Monday, October 11, 2021

The ENTER key is LAVA!: a Massively Multiplayer Participation Technique

Enter Key is Lava
Enter Key is Lava
Dr. Doug Shaw Shares:

Hello. Don’t you hate it when you look up a recipe online and you have to wade through paragraphs of introductory text about someone’s grandmother before you get to the ingredient list? I’m going to share an amazing technique with you, and then if you like, you can stick around and read why it is so awesome.

Technique name: The ENTER key is LAVA

This technique enables students in an online synchronous class to share their opinions on a prompt or their answers to a question and to then engage with each other’s thoughts.

Time:  About 8 minutes, but this will vary.


Step one: Tell the students, “I’m going to ask you a question. Please type your answer in the chat window, but do NOT hit ENTER! The ENTER key is LAVA! Just type your answer in the window.”

Step two: Ask your question. Type your question in the chat room as well in case they didn't hear it. Follow by typing, “You have [x] minutes. Remember: The ENTER key is LAVA!” I’ve found that two minutes usually works for me and my students, but it really depends on your topic and your class.

Step three: While the students are working, I like to play some low-volume music in through zoom. You can do this by clicking “share screen”, the “advanced” tab, then select the box at the bottom of the window that says “share computer audio.” Now cue music on your favorite music player. (I’ll tell you why at the end)

Step four: After the time has elapsed, stop the music, and say, “Okay, we hit ENTER on three! One! Two! Three! PUNCH IT!” Observe the huge stream of comments.

Step five: Explain to the students that their next task is to read all the comments, find one that resonates with them, and type a response in the chat window. But DON'T HIT ENTER. As they do this, cue music and type the instructions in the chat: “You have [y] minutes. Read, respond, and the ENTER key is LAVA again!” The amount of time you give them will depend on how many people are in the class.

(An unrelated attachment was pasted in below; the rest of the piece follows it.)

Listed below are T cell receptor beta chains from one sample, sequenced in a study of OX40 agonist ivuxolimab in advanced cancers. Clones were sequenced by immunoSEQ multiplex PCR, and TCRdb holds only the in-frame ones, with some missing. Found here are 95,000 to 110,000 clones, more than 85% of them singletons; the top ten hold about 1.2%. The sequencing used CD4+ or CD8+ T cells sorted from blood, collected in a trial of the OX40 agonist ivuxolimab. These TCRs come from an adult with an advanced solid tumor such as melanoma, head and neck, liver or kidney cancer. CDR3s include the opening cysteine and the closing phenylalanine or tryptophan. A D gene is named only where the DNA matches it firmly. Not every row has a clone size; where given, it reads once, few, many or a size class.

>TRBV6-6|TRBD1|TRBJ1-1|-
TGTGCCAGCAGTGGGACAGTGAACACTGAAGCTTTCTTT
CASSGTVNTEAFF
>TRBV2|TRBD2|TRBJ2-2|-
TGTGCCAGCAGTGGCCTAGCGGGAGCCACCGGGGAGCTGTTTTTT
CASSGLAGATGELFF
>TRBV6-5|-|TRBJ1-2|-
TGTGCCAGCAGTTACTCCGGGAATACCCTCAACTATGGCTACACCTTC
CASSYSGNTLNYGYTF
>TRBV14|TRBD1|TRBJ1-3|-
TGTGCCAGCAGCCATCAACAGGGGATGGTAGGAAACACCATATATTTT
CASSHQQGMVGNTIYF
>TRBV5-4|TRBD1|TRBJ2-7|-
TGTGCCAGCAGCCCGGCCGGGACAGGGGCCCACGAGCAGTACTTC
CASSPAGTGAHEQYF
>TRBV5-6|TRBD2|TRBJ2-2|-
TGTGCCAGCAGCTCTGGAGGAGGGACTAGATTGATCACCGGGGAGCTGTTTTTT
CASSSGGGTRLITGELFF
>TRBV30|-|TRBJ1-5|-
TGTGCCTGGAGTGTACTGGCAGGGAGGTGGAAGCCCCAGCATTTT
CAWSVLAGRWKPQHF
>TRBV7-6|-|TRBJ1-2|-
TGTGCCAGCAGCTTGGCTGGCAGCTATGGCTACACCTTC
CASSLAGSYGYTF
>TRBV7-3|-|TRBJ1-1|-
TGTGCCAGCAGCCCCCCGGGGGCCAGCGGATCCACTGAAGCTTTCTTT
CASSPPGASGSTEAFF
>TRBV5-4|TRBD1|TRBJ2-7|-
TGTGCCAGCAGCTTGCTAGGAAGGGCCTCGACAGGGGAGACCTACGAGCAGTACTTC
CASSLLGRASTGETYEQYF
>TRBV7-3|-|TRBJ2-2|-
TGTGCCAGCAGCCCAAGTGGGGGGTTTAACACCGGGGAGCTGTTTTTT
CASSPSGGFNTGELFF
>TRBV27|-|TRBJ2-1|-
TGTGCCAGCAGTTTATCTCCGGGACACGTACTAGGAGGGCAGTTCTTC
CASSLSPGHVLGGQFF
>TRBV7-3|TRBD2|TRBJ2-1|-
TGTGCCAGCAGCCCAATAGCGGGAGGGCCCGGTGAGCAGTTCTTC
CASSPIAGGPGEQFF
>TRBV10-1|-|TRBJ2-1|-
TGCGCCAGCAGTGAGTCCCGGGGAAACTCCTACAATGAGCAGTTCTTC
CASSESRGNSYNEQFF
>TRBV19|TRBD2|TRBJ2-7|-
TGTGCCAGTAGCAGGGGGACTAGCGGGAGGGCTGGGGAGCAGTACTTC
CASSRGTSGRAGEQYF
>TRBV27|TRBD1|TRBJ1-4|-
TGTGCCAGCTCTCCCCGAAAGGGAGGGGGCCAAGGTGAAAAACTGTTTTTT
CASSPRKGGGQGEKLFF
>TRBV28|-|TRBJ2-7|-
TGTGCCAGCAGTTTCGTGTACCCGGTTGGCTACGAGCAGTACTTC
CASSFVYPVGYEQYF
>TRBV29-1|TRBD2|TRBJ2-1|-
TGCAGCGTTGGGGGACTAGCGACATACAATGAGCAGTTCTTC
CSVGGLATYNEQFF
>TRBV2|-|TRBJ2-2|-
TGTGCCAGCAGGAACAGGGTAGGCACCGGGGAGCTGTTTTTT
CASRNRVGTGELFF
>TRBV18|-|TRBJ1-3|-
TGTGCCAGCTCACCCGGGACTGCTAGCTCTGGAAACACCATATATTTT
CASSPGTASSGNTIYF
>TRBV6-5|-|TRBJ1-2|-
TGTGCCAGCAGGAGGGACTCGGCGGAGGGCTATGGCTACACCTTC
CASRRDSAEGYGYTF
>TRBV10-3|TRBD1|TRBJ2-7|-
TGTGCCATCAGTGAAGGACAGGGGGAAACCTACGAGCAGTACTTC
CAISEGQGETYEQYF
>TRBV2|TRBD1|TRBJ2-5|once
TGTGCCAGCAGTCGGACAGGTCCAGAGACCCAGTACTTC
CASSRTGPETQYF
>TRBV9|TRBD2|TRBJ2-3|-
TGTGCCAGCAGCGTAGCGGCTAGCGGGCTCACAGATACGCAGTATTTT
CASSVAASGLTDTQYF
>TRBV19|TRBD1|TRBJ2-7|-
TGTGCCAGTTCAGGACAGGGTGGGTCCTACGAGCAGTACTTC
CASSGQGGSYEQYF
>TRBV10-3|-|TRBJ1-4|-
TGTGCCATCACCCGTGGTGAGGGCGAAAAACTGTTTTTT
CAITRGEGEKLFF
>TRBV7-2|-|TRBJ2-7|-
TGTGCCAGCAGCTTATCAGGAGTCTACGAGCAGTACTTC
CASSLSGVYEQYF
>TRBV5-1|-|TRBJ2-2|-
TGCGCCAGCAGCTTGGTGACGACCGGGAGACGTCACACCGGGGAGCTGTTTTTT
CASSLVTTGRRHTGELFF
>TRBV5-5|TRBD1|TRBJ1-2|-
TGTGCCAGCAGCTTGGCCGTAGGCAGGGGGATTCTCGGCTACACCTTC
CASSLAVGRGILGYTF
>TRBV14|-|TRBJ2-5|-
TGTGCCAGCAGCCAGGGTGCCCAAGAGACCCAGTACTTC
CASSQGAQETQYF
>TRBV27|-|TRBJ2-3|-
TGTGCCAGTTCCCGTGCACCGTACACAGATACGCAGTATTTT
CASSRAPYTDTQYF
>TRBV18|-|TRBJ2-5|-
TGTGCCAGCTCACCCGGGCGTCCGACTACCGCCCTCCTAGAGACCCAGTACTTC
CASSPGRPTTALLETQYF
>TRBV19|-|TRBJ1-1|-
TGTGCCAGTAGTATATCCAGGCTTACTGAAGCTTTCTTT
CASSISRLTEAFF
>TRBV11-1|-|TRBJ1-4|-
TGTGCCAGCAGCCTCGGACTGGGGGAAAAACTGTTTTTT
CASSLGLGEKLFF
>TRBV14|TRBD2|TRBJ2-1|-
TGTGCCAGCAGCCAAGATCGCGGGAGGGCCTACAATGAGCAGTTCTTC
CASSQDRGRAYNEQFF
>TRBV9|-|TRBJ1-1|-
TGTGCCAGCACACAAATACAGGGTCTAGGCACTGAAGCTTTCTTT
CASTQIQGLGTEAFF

Steps six and seven: Again, stop the music, “One! Two! Three!” and their final task is to take [z] minutes to read these new comments.


Equity: The problem with the Zoom Chat window is that it is modeled after our familiar texting apps. This means that the place where you type is right below the place where you read responses. For thoughtful students, this means that they see other students have “finished” with a question before they’ve had a chance to really think it through. And for easily distracted students (and Zoom has made many people, including me, easily distracted) it becomes difficult to focus on their own answer as they see others’ answers cascading in their field of vision. Both of these issues are even worse for neurodiverse students. “The ENTER key is LAVA” technique removes those problems. Every student gets the same [x] minutes to write, the same [y] minutes to read and respond, and the same [z] minutes to read.

Encouraging contributions: By designating time for students to read as well as write, “The ENTER key is LAVA” technique demonstrates that both activities are equally important. This message is also reinforced by the music cues – they get music when they are writing, reading, and responding, implicitly signaling that these three actions are all part of the same process. If we want our students to consistently contribute in classes, it is important to make it obvious that their participation is valued.

Generality: Because this technique works for a variety of types of prompts, after students go through it once, you will be able to use it effortlessly throughout the semester. It will go from a novelty to “this is how our class works.” You will be able to get large amounts of participation and engagement with little work. You will even be able to use it spontaneously, based on what is happening in your class at the moment!

This technique was adapted from a workshop by Aneta Key from the Applied Improvisation Network.

Dr. Doug Shaw is a Guest Blogger. He is a Math Professor at the University of Northern Iowa. He originated the OK Zoomer online workshops in August 2020.